Big Interview: Close relationships and thinking differently are key, says Adam Goldstein

Big Interview: Close relationships and thinking differently are key, says Adam Goldstein

Forging close relationships with your customers and thinking differently are the keys to success, Royal Caribbean Line president Adam Goldstein tells Lee Hayhurst

Royal Caribbean Cruise Line president Adam Goldstein recently conducted a tour 
of retail partners close to the 
line’s headquarters in Florida as part of Travel Agent Appreciation Day.

What he found in the five Fort Lauderdale agencies, of vastly contrasting shapes and sizes, was that each one had a bricks and mortar presence, even those considered to be pure web retailers. Goldstein said in one day he saw five very different approaches to doing business, including one online agency that was in the process of creating a physical booking centre.

“It was turning back into a bricks and mortar agency, keeping in touch with the consumer by having an office that underscored its knowledge and commitment.”

Goldstein doesn’t raise this point to suggest the tide of change in the world’s largest cruise market is turning to the high street from the web, but that human-to-human interaction remains vital. So, when he pledges to support agents who are prepared to think differently about cruise retailing, one factor remains unchanged – that successful agents forge a close relationship with the customer.

“The question for any business or business person is how to leverage your assets in productive ways. So, if you are on a high street you have access to footfall, you have high visibility and are easy to get to as well as to call.

“You do not want to lose that advantage, but you can make technology investments to try to connect that with your offline presence in interesting ways.”

In his address to the Ace Columbus Day in September, Goldstein will draw on his vast experience of how cruise is sold around the world to offer a global perspective.

He said many agents in the US have invested heavily in technology to improve the way they reach consumers through new channels such as social media and their call centre capabilities.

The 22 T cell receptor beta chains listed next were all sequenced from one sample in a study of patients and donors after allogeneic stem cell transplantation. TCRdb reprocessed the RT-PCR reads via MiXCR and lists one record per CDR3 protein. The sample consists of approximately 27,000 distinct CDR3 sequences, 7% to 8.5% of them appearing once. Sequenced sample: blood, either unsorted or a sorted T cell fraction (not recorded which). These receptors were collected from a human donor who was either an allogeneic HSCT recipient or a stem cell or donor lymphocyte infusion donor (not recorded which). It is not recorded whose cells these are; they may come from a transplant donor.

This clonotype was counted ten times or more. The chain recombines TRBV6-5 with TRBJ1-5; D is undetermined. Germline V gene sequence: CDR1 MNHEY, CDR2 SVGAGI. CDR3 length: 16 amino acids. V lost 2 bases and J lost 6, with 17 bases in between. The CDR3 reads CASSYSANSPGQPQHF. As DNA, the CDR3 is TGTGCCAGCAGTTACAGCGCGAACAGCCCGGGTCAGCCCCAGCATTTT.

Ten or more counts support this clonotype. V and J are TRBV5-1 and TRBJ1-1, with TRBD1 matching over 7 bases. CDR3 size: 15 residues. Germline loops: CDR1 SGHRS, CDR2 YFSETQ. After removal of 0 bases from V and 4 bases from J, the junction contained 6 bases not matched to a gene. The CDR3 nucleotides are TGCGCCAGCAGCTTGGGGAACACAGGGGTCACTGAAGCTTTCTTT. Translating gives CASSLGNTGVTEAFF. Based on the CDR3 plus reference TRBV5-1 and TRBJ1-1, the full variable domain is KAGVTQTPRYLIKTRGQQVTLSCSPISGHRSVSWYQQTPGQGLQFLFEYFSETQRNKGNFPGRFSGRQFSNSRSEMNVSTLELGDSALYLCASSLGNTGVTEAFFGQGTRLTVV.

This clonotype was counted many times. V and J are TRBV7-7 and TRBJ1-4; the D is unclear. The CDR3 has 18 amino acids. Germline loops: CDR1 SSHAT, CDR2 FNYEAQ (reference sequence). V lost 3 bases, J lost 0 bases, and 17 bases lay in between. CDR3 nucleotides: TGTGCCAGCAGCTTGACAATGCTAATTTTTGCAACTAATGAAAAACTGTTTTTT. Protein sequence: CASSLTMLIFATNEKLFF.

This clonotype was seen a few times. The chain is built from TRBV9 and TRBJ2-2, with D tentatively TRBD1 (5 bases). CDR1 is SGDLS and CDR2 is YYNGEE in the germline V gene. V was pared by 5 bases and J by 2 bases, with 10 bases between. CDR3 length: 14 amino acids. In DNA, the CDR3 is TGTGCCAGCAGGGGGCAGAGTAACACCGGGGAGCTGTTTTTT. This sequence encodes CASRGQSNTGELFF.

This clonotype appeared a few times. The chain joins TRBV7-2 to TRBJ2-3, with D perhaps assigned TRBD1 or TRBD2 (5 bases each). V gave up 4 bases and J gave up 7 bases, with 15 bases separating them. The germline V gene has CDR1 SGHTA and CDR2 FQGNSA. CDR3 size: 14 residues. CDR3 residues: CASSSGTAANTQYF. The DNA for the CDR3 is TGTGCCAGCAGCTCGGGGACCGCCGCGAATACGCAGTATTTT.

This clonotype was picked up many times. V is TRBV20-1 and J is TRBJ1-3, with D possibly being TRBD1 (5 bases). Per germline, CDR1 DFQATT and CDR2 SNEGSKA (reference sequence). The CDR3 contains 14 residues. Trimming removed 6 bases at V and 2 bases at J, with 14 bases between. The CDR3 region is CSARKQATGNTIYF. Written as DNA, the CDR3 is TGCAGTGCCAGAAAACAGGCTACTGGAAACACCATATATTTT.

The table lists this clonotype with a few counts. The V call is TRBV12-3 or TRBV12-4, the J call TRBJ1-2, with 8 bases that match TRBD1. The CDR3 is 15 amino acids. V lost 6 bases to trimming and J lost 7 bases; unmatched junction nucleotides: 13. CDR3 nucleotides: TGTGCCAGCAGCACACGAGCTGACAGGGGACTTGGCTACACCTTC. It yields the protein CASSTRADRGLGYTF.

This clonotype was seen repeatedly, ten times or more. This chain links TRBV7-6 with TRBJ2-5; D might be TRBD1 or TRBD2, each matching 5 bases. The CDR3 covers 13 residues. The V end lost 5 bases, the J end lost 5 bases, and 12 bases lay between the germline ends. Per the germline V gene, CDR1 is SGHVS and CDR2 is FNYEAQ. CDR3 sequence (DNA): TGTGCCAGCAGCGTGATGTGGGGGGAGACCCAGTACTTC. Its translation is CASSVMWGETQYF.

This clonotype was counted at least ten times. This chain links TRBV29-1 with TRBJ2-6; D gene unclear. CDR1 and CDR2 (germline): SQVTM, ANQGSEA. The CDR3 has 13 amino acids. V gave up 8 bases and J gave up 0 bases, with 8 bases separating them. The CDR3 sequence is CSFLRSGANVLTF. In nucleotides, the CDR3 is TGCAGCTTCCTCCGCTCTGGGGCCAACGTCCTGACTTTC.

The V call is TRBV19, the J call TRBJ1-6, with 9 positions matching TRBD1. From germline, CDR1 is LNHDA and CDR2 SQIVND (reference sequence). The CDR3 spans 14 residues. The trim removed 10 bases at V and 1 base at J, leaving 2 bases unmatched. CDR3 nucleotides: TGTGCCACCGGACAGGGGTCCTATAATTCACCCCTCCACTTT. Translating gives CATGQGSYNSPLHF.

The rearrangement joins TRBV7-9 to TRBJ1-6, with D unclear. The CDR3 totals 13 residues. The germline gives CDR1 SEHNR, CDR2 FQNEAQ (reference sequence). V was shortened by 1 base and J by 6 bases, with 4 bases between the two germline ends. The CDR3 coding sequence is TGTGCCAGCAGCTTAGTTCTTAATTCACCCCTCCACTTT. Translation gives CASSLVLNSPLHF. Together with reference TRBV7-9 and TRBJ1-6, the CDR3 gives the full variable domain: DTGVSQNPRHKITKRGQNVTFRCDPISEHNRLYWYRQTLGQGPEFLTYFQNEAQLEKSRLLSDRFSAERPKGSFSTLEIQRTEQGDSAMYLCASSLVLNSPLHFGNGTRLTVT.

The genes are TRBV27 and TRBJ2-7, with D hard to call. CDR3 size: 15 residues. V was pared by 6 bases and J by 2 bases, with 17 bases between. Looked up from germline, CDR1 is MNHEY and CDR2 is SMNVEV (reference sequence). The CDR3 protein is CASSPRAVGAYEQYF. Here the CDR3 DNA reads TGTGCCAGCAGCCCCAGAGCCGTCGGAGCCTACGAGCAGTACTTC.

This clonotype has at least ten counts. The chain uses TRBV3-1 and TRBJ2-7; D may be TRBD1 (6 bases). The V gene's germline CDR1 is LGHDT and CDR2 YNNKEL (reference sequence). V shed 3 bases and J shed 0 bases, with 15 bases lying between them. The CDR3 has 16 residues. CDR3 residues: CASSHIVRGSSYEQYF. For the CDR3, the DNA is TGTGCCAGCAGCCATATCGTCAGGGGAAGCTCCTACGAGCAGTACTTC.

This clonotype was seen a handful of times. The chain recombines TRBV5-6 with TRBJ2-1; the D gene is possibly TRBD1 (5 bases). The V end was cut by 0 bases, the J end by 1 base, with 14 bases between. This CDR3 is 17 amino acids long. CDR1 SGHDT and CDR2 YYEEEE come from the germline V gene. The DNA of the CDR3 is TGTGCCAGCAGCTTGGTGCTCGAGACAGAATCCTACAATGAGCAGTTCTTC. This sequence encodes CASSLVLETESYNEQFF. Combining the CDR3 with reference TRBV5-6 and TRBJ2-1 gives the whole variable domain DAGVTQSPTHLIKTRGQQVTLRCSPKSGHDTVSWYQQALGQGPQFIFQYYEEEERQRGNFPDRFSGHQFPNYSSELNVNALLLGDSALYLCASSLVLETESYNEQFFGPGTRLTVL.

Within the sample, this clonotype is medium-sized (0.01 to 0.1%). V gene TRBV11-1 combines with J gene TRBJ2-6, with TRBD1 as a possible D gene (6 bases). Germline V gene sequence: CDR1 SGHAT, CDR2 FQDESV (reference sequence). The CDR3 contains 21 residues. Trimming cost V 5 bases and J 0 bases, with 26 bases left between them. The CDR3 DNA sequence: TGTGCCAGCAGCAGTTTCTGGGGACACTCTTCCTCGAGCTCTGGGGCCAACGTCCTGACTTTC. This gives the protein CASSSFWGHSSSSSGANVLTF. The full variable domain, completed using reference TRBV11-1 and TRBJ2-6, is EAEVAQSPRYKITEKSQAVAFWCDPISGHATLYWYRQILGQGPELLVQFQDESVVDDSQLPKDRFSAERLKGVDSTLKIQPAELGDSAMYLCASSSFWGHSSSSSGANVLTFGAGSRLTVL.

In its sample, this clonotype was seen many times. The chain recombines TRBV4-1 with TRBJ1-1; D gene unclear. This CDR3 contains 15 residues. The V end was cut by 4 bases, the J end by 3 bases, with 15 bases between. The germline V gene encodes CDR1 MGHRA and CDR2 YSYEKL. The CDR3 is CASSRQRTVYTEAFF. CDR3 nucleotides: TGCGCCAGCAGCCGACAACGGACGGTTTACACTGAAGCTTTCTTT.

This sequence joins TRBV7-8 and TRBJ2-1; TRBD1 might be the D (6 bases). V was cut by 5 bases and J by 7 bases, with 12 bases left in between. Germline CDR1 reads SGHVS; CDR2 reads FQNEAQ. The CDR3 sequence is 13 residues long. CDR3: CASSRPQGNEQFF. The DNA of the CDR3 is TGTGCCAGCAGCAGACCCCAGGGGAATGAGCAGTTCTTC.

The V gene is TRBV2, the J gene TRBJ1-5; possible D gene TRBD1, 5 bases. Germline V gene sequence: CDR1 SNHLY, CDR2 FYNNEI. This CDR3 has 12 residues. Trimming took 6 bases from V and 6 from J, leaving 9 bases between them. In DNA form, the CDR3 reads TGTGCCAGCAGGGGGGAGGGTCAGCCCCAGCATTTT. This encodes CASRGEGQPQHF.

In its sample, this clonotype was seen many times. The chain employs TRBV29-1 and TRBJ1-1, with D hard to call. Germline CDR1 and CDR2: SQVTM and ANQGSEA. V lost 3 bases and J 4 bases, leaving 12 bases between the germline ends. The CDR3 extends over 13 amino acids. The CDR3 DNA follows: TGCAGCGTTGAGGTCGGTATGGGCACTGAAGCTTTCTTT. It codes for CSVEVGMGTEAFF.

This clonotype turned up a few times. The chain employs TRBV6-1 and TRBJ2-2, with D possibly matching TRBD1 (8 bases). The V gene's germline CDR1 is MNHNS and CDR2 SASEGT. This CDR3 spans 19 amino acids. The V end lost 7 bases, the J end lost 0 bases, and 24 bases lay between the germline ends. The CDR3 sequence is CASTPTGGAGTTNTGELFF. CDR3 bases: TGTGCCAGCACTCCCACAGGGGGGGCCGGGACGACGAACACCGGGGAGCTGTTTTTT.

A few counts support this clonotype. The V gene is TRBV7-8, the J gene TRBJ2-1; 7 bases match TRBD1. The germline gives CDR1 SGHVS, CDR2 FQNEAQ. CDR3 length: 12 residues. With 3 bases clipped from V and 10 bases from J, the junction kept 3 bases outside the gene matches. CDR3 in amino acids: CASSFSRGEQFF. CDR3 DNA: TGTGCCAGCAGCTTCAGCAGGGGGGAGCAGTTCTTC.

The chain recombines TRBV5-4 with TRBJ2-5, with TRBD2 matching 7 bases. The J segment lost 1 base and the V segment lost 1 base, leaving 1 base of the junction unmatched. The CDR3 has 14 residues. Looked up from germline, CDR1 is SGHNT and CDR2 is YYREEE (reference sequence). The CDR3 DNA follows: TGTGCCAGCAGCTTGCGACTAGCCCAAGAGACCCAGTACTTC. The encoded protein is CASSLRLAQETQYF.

“In the US, travel agencies who have thoroughly immersed themselves in cruising have carved out long-term successful businesses, despite tremendous evolution and ever-changing business models. Many have heavily invested in technology, have very strong database management capabilities, using technology to keep in touch with their loyal customers.

“They have sophisticated call centres, so for even the most technology-centred companies human-to-human interaction is of paramount importance.

“There are very few players in the US market, or any market, who have built and sustained a large distribution of cruises based solely on an electronic conversation.”

Other markets outside the US are also innovating to exploit specific opportunities in those regions, Goldstein said.

For instance, in Australia, agents have become adept at selling the many longer repositioning cruises available in that marketplace.

In the fast-growing Chinese market travel agents have emerged that are more likely to take on ship charters. “We find distribution is quite different there,” said Goldstein.

But, while there are local answers for local markets, there are also general areas of good practice and the UK is often held up around the world as a prime example. “The UK distribution community is strong and has come a long way from what I remember when I first got involved in the market in 1991.

“There has been tremendous progress both in terms of cruise specialists developing knowledge, and in multiples where cruise is seen as a mainstream holiday that deserves a share of the overall mix. In key, emerging areas of the world, such as China and Brazil, we typically use examples from US and 
UK agencies as what they 
can aspire to.

“What we take from the global environment is that there are so many potential business models, so many potential ways of reaching customers, so much you can do with technology today.

“The permutations for any given travel agency business to promote the market are massive, the key thing is to know your customer base and take approaches to the market that will work.

“Most agents realise they are in the business of information management. Consumers have such a huge variety of tastes and there are hundreds of thousands of suppliers, it’s bewildering to keep up with.

“Professional distributors of travel do that all day every day. That’s the advantage they have.”

Ace Cruise Convention Columbus Day event takes place at the Burlington Hotel in Birimingham on September 20.


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